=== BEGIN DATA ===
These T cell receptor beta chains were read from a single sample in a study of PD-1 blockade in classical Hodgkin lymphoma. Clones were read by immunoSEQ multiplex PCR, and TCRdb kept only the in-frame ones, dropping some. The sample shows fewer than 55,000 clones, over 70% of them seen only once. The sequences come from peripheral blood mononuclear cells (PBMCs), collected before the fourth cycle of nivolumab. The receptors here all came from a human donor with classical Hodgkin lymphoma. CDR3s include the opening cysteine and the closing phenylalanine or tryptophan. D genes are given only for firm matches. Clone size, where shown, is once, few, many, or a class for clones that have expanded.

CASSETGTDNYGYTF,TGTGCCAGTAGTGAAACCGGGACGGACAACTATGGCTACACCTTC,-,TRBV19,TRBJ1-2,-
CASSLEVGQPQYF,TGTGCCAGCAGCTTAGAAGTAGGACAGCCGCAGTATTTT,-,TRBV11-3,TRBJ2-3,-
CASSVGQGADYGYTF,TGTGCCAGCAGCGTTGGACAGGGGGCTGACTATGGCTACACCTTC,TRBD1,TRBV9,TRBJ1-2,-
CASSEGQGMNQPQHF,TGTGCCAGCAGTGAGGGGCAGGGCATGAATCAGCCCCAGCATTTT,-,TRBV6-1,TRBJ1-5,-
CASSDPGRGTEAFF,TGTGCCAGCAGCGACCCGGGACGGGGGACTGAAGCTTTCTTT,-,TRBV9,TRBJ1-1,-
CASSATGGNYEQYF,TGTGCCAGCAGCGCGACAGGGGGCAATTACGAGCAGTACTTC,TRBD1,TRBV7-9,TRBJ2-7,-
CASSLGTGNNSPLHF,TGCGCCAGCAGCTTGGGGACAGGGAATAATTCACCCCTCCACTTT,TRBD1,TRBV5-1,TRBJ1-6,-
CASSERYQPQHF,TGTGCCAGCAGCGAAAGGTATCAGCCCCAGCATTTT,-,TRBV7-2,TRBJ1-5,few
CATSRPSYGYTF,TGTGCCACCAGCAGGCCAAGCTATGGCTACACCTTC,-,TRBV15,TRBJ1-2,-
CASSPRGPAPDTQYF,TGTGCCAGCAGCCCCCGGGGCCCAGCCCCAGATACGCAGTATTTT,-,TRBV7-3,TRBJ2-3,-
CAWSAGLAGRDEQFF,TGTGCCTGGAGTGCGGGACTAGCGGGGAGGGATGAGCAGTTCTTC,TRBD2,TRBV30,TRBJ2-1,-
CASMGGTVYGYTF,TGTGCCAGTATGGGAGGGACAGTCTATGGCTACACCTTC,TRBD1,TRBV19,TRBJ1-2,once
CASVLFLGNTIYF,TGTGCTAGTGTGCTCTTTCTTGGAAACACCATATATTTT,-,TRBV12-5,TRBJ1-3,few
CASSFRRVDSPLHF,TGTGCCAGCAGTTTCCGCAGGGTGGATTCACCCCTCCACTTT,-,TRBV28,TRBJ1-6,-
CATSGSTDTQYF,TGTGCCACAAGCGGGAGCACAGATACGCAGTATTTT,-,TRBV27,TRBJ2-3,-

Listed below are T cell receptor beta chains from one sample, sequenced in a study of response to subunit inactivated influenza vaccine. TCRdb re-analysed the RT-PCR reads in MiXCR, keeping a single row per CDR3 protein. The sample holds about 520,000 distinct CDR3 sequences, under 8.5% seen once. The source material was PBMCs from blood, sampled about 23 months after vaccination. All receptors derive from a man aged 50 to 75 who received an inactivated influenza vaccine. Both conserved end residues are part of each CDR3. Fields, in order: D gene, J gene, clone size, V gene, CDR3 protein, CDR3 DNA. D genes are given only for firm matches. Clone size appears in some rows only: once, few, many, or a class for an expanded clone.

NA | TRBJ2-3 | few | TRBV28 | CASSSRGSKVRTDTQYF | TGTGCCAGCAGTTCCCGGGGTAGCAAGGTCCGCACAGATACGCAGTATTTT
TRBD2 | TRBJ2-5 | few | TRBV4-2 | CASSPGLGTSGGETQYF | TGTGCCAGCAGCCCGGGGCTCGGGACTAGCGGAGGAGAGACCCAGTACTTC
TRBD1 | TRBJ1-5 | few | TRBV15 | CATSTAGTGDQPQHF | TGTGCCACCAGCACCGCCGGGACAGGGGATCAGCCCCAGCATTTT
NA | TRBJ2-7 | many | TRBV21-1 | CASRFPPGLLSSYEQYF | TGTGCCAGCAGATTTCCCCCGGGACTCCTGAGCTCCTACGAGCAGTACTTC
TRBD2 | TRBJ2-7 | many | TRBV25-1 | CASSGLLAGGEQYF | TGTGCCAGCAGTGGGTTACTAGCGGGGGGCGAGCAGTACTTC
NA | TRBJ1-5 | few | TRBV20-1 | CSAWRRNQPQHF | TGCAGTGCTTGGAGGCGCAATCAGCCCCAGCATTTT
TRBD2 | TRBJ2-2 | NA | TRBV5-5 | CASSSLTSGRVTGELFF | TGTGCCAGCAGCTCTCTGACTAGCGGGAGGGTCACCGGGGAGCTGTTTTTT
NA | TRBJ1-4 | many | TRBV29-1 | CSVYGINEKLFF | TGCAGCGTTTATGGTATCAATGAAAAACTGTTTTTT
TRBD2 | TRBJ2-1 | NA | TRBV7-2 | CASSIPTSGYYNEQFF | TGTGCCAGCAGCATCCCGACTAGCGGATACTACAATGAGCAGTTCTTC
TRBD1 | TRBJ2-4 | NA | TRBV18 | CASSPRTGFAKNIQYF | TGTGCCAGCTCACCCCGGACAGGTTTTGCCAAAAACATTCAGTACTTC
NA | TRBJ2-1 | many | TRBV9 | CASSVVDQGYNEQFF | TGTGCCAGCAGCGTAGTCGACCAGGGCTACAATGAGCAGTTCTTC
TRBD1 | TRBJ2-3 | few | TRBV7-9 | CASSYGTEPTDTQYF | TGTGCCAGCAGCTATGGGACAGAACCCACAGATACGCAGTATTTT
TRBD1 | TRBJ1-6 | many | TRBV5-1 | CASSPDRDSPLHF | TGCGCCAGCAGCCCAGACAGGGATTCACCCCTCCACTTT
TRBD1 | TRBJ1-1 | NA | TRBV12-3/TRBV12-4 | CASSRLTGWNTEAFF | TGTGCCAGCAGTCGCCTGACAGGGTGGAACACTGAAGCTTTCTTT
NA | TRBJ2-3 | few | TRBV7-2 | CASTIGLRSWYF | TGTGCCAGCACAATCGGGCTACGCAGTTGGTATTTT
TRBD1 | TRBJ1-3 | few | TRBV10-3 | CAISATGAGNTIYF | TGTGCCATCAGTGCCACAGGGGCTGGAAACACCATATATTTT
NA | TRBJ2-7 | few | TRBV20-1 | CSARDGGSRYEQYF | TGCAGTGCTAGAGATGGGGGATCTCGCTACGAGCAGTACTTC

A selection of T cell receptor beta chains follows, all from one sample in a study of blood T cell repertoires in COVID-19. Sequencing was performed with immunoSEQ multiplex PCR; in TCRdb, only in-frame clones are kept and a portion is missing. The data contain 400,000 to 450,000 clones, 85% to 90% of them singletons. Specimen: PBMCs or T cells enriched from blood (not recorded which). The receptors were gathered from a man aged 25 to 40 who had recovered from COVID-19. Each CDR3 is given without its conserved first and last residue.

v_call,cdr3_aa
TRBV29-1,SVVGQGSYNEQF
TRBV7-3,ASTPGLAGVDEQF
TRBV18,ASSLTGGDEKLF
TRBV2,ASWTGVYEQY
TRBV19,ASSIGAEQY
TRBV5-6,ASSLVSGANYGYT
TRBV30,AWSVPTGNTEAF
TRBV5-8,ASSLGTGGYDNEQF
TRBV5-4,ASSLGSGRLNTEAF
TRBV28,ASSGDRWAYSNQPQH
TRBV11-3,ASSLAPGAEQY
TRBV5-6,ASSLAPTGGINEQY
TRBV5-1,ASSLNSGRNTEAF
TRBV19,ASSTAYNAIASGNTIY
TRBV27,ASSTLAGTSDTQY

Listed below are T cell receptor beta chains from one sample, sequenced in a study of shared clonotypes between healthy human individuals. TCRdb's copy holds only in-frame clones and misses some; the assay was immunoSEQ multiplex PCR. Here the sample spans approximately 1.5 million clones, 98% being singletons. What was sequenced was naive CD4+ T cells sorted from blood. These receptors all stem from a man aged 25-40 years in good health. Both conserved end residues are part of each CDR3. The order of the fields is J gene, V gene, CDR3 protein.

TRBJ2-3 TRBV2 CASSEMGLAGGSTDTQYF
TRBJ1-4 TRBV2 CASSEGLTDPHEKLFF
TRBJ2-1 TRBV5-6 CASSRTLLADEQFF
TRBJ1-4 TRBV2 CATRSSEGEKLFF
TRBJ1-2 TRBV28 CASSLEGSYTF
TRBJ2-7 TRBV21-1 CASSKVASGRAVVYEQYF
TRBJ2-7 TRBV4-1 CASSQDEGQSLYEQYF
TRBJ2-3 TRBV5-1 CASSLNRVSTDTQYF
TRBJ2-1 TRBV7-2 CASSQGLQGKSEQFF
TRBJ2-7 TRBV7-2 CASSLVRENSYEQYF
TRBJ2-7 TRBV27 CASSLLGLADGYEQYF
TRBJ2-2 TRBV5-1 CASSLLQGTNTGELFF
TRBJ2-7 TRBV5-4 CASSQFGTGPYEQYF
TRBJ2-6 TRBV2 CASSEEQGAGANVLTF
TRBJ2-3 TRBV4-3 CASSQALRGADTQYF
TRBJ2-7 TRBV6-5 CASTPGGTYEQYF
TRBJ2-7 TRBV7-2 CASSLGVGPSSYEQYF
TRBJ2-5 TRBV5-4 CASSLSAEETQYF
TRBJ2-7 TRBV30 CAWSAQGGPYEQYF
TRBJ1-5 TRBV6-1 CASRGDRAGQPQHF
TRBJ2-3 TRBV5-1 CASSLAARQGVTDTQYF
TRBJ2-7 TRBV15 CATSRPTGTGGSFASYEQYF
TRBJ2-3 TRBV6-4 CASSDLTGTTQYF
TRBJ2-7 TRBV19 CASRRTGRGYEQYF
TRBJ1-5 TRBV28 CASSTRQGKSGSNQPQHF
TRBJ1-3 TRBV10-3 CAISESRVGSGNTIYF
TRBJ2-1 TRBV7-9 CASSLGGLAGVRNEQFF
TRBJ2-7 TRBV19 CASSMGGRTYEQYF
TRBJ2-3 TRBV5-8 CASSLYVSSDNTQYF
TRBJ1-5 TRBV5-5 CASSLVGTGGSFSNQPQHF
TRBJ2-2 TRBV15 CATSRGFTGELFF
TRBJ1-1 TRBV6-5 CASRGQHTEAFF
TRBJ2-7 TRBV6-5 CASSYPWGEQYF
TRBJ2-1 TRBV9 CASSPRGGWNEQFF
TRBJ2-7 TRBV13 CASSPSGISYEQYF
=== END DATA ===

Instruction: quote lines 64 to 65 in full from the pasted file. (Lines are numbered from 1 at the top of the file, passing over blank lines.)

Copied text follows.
TRBJ2-2 TRBV5-1 CASSLLQGTNTGELFF
TRBJ2-7 TRBV5-4 CASSQFGTGPYEQYF